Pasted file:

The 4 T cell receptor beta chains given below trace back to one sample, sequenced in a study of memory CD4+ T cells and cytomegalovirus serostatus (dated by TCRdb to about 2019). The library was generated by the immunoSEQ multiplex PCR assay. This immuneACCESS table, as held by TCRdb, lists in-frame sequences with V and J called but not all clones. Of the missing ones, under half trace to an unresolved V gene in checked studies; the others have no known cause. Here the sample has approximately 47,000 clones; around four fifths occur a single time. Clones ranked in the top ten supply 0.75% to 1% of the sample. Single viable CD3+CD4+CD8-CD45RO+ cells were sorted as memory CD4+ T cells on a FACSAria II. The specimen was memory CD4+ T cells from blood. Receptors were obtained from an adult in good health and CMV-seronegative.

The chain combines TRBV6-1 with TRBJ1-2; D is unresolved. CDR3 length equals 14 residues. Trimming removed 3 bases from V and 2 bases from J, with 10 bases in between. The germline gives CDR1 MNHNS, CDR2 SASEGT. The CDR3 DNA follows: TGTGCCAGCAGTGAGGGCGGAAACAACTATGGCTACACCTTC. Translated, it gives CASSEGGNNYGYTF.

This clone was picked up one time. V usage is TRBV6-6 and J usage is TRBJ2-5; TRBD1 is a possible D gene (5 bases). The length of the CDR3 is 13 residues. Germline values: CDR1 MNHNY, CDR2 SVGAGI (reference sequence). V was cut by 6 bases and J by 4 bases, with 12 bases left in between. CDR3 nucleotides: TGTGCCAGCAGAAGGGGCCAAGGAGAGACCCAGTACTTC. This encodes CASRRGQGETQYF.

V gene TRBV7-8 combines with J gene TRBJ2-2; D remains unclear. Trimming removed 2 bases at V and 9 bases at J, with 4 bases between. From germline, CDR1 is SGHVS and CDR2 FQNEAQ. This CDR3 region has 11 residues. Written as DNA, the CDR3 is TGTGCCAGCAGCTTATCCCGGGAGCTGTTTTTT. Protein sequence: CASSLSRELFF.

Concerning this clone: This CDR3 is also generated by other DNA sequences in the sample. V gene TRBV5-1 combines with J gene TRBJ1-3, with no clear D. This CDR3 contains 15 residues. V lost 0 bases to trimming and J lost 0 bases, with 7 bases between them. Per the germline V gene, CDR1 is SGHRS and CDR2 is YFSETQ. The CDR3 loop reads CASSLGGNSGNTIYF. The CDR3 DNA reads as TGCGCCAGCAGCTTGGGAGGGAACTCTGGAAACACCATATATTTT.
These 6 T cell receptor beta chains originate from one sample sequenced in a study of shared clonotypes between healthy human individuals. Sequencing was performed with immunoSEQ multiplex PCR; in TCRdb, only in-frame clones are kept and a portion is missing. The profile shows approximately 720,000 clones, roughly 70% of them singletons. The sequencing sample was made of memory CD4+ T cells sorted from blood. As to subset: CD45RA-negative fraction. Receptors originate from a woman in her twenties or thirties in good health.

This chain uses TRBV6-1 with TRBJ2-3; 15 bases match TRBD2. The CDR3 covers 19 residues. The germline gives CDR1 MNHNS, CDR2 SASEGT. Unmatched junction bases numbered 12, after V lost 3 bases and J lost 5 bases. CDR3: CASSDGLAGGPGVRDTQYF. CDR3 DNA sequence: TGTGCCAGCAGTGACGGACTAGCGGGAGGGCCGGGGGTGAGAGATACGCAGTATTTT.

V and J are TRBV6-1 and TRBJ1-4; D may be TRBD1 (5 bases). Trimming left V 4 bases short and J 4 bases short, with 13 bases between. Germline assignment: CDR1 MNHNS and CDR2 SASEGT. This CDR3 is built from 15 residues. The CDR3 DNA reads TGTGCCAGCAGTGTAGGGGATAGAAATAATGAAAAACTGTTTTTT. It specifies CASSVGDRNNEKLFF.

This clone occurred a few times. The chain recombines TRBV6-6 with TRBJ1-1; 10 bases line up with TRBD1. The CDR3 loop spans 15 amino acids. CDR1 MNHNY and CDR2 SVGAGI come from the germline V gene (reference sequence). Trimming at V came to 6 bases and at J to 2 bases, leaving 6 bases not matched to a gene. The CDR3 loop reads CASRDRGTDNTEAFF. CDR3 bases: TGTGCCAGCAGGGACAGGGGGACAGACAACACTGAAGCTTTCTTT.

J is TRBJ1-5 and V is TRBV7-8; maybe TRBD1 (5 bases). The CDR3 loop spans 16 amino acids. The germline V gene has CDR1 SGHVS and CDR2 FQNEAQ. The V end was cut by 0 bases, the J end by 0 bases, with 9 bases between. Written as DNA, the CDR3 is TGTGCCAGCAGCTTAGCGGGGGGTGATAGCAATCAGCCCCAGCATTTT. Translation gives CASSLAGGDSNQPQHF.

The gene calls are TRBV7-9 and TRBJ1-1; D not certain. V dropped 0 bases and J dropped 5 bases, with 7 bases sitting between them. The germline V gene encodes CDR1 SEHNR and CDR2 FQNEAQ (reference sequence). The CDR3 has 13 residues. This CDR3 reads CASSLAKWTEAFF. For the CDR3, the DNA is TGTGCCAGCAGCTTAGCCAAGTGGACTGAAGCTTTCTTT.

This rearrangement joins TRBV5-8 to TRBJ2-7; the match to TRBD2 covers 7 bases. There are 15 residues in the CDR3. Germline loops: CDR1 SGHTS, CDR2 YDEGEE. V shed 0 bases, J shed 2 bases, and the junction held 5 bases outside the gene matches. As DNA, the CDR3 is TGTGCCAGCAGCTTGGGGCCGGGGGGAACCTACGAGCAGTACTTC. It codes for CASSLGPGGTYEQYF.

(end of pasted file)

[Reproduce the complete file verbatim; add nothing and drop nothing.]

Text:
The 4 T cell receptor beta chains given below trace back to one sample, sequenced in a study of memory CD4+ T cells and cytomegalovirus serostatus (dated by TCRdb to about 2019). The library was generated by the immunoSEQ multiplex PCR assay. This immuneACCESS table, as held by TCRdb, lists in-frame sequences with V and J called but not all clones. Of the missing ones, under half trace to an unresolved V gene in checked studies; the others have no known cause. Here the sample has approximately 47,000 clones; around four fifths occur a single time. Clones ranked in the top ten supply 0.75% to 1% of the sample. Single viable CD3+CD4+CD8-CD45RO+ cells were sorted as memory CD4+ T cells on a FACSAria II. The specimen was memory CD4+ T cells from blood. Receptors were obtained from an adult in good health and CMV-seronegative.

The chain combines TRBV6-1 with TRBJ1-2; D is unresolved. CDR3 length equals 14 residues. Trimming removed 3 bases from V and 2 bases from J, with 10 bases in between. The germline gives CDR1 MNHNS, CDR2 SASEGT. The CDR3 DNA follows: TGTGCCAGCAGTGAGGGCGGAAACAACTATGGCTACACCTTC. Translated, it gives CASSEGGNNYGYTF.

This clone was picked up one time. V usage is TRBV6-6 and J usage is TRBJ2-5; TRBD1 is a possible D gene (5 bases). The length of the CDR3 is 13 residues. Germline values: CDR1 MNHNY, CDR2 SVGAGI (reference sequence). V was cut by 6 bases and J by 4 bases, with 12 bases left in between. CDR3 nucleotides: TGTGCCAGCAGAAGGGGCCAAGGAGAGACCCAGTACTTC. This encodes CASRRGQGETQYF.

V gene TRBV7-8 combines with J gene TRBJ2-2; D remains unclear. Trimming removed 2 bases at V and 9 bases at J, with 4 bases between. From germline, CDR1 is SGHVS and CDR2 FQNEAQ. This CDR3 region has 11 residues. Written as DNA, the CDR3 is TGTGCCAGCAGCTTATCCCGGGAGCTGTTTTTT. Protein sequence: CASSLSRELFF.

Concerning this clone: This CDR3 is also generated by other DNA sequences in the sample. V gene TRBV5-1 combines with J gene TRBJ1-3, with no clear D. This CDR3 contains 15 residues. V lost 0 bases to trimming and J lost 0 bases, with 7 bases between them. Per the germline V gene, CDR1 is SGHRS and CDR2 is YFSETQ. The CDR3 loop reads CASSLGGNSGNTIYF. The CDR3 DNA reads as TGCGCCAGCAGCTTGGGAGGGAACTCTGGAAACACCATATATTTT.
These 6 T cell receptor beta chains originate from one sample sequenced in a study of shared clonotypes between healthy human individuals. Sequencing was performed with immunoSEQ multiplex PCR; in TCRdb, only in-frame clones are kept and a portion is missing. The profile shows approximately 720,000 clones, roughly 70% of them singletons. The sequencing sample was made of memory CD4+ T cells sorted from blood. As to subset: CD45RA-negative fraction. Receptors originate from a woman in her twenties or thirties in good health.

This chain uses TRBV6-1 with TRBJ2-3; 15 bases match TRBD2. The CDR3 covers 19 residues. The germline gives CDR1 MNHNS, CDR2 SASEGT. Unmatched junction bases numbered 12, after V lost 3 bases and J lost 5 bases. CDR3: CASSDGLAGGPGVRDTQYF. CDR3 DNA sequence: TGTGCCAGCAGTGACGGACTAGCGGGAGGGCCGGGGGTGAGAGATACGCAGTATTTT.

V and J are TRBV6-1 and TRBJ1-4; D may be TRBD1 (5 bases). Trimming left V 4 bases short and J 4 bases short, with 13 bases between. Germline assignment: CDR1 MNHNS and CDR2 SASEGT. This CDR3 is built from 15 residues. The CDR3 DNA reads TGTGCCAGCAGTGTAGGGGATAGAAATAATGAAAAACTGTTTTTT. It specifies CASSVGDRNNEKLFF.

This clone occurred a few times. The chain recombines TRBV6-6 with TRBJ1-1; 10 bases line up with TRBD1. The CDR3 loop spans 15 amino acids. CDR1 MNHNY and CDR2 SVGAGI come from the germline V gene (reference sequence). Trimming at V came to 6 bases and at J to 2 bases, leaving 6 bases not matched to a gene. The CDR3 loop reads CASRDRGTDNTEAFF. CDR3 bases: TGTGCCAGCAGGGACAGGGGGACAGACAACACTGAAGCTTTCTTT.

J is TRBJ1-5 and V is TRBV7-8; maybe TRBD1 (5 bases). The CDR3 loop spans 16 amino acids. The germline V gene has CDR1 SGHVS and CDR2 FQNEAQ. The V end was cut by 0 bases, the J end by 0 bases, with 9 bases between. Written as DNA, the CDR3 is TGTGCCAGCAGCTTAGCGGGGGGTGATAGCAATCAGCCCCAGCATTTT. Translation gives CASSLAGGDSNQPQHF.

The gene calls are TRBV7-9 and TRBJ1-1; D not certain. V dropped 0 bases and J dropped 5 bases, with 7 bases sitting between them. The germline V gene encodes CDR1 SEHNR and CDR2 FQNEAQ (reference sequence). The CDR3 has 13 residues. This CDR3 reads CASSLAKWTEAFF. For the CDR3, the DNA is TGTGCCAGCAGCTTAGCCAAGTGGACTGAAGCTTTCTTT.

This rearrangement joins TRBV5-8 to TRBJ2-7; the match to TRBD2 covers 7 bases. There are 15 residues in the CDR3. Germline loops: CDR1 SGHTS, CDR2 YDEGEE. V shed 0 bases, J shed 2 bases, and the junction held 5 bases outside the gene matches. As DNA, the CDR3 is TGTGCCAGCAGCTTGGGGCCGGGGGGAACCTACGAGCAGTACTTC. It codes for CASSLGPGGTYEQYF.